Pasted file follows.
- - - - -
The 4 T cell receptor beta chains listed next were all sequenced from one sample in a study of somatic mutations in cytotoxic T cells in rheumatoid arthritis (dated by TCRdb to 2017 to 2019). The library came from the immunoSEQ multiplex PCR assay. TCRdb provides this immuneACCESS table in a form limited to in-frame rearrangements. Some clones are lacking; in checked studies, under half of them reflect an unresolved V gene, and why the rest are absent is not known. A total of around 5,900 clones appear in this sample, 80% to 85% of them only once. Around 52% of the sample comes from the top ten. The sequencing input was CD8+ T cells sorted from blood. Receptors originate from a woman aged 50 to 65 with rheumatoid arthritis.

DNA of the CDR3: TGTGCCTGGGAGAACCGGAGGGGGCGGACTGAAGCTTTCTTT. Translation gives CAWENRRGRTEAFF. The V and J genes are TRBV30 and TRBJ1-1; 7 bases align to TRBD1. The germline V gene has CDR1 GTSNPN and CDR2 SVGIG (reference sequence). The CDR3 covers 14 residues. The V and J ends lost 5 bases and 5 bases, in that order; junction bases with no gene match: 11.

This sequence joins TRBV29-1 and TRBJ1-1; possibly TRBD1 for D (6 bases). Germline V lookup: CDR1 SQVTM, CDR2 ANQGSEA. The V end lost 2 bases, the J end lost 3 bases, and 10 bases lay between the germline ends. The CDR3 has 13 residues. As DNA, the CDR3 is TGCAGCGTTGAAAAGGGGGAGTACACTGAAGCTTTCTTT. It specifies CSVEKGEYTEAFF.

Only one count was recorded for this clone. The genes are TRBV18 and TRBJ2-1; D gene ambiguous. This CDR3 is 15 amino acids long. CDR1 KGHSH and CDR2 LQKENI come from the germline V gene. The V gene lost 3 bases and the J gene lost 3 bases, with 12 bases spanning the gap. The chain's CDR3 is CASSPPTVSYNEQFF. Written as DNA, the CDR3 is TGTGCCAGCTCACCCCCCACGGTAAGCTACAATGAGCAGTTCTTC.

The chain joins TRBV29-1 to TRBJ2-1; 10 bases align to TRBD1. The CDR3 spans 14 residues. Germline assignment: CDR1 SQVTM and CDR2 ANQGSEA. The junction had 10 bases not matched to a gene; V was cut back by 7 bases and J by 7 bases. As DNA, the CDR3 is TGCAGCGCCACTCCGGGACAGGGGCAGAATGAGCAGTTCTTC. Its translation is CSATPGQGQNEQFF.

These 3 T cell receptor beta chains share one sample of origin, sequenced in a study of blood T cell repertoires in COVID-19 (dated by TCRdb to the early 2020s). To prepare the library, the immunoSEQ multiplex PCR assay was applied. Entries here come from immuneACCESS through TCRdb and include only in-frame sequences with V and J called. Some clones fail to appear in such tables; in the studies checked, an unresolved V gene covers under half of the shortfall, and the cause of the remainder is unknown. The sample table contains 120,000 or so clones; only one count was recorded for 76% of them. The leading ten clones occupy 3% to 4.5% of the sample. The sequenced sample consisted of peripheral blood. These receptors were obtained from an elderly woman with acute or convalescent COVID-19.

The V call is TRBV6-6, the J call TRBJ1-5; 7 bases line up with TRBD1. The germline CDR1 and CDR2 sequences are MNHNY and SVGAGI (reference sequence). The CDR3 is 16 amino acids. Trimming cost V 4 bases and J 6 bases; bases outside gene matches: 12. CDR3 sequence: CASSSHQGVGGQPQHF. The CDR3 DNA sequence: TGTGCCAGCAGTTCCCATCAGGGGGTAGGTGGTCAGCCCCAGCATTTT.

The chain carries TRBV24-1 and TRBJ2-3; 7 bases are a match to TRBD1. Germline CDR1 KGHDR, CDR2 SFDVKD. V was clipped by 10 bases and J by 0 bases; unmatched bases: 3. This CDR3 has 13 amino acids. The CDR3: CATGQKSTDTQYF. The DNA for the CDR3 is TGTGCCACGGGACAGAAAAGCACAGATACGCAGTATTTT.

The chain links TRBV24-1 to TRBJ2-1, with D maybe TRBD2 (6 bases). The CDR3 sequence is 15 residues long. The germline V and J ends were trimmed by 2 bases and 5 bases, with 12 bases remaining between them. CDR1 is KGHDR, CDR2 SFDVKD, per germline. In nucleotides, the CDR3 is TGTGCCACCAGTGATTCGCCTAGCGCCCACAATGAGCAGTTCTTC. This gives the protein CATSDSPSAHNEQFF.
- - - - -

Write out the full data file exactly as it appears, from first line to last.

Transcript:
The 4 T cell receptor beta chains listed next were all sequenced from one sample in a study of somatic mutations in cytotoxic T cells in rheumatoid arthritis (dated by TCRdb to 2017 to 2019). The library came from the immunoSEQ multiplex PCR assay. TCRdb provides this immuneACCESS table in a form limited to in-frame rearrangements. Some clones are lacking; in checked studies, under half of them reflect an unresolved V gene, and why the rest are absent is not known. A total of around 5,900 clones appear in this sample, 80% to 85% of them only once. Around 52% of the sample comes from the top ten. The sequencing input was CD8+ T cells sorted from blood. Receptors originate from a woman aged 50 to 65 with rheumatoid arthritis.

DNA of the CDR3: TGTGCCTGGGAGAACCGGAGGGGGCGGACTGAAGCTTTCTTT. Translation gives CAWENRRGRTEAFF. The V and J genes are TRBV30 and TRBJ1-1; 7 bases align to TRBD1. The germline V gene has CDR1 GTSNPN and CDR2 SVGIG (reference sequence). The CDR3 covers 14 residues. The V and J ends lost 5 bases and 5 bases, in that order; junction bases with no gene match: 11.

This sequence joins TRBV29-1 and TRBJ1-1; possibly TRBD1 for D (6 bases). Germline V lookup: CDR1 SQVTM, CDR2 ANQGSEA. The V end lost 2 bases, the J end lost 3 bases, and 10 bases lay between the germline ends. The CDR3 has 13 residues. As DNA, the CDR3 is TGCAGCGTTGAAAAGGGGGAGTACACTGAAGCTTTCTTT. It specifies CSVEKGEYTEAFF.

Only one count was recorded for this clone. The genes are TRBV18 and TRBJ2-1; D gene ambiguous. This CDR3 is 15 amino acids long. CDR1 KGHSH and CDR2 LQKENI come from the germline V gene. The V gene lost 3 bases and the J gene lost 3 bases, with 12 bases spanning the gap. The chain's CDR3 is CASSPPTVSYNEQFF. Written as DNA, the CDR3 is TGTGCCAGCTCACCCCCCACGGTAAGCTACAATGAGCAGTTCTTC.

The chain joins TRBV29-1 to TRBJ2-1; 10 bases align to TRBD1. The CDR3 spans 14 residues. Germline assignment: CDR1 SQVTM and CDR2 ANQGSEA. The junction had 10 bases not matched to a gene; V was cut back by 7 bases and J by 7 bases. As DNA, the CDR3 is TGCAGCGCCACTCCGGGACAGGGGCAGAATGAGCAGTTCTTC. Its translation is CSATPGQGQNEQFF.

These 3 T cell receptor beta chains share one sample of origin, sequenced in a study of blood T cell repertoires in COVID-19 (dated by TCRdb to the early 2020s). To prepare the library, the immunoSEQ multiplex PCR assay was applied. Entries here come from immuneACCESS through TCRdb and include only in-frame sequences with V and J called. Some clones fail to appear in such tables; in the studies checked, an unresolved V gene covers under half of the shortfall, and the cause of the remainder is unknown. The sample table contains 120,000 or so clones; only one count was recorded for 76% of them. The leading ten clones occupy 3% to 4.5% of the sample. The sequenced sample consisted of peripheral blood. These receptors were obtained from an elderly woman with acute or convalescent COVID-19.

The V call is TRBV6-6, the J call TRBJ1-5; 7 bases line up with TRBD1. The germline CDR1 and CDR2 sequences are MNHNY and SVGAGI (reference sequence). The CDR3 is 16 amino acids. Trimming cost V 4 bases and J 6 bases; bases outside gene matches: 12. CDR3 sequence: CASSSHQGVGGQPQHF. The CDR3 DNA sequence: TGTGCCAGCAGTTCCCATCAGGGGGTAGGTGGTCAGCCCCAGCATTTT.

The chain carries TRBV24-1 and TRBJ2-3; 7 bases are a match to TRBD1. Germline CDR1 KGHDR, CDR2 SFDVKD. V was clipped by 10 bases and J by 0 bases; unmatched bases: 3. This CDR3 has 13 amino acids. The CDR3: CATGQKSTDTQYF. The DNA for the CDR3 is TGTGCCACGGGACAGAAAAGCACAGATACGCAGTATTTT.

The chain links TRBV24-1 to TRBJ2-1, with D maybe TRBD2 (6 bases). The CDR3 sequence is 15 residues long. The germline V and J ends were trimmed by 2 bases and 5 bases, with 12 bases remaining between them. CDR1 is KGHDR, CDR2 SFDVKD, per germline. In nucleotides, the CDR3 is TGTGCCACCAGTGATTCGCCTAGCGCCCACAATGAGCAGTTCTTC. This gives the protein CATSDSPSAHNEQFF.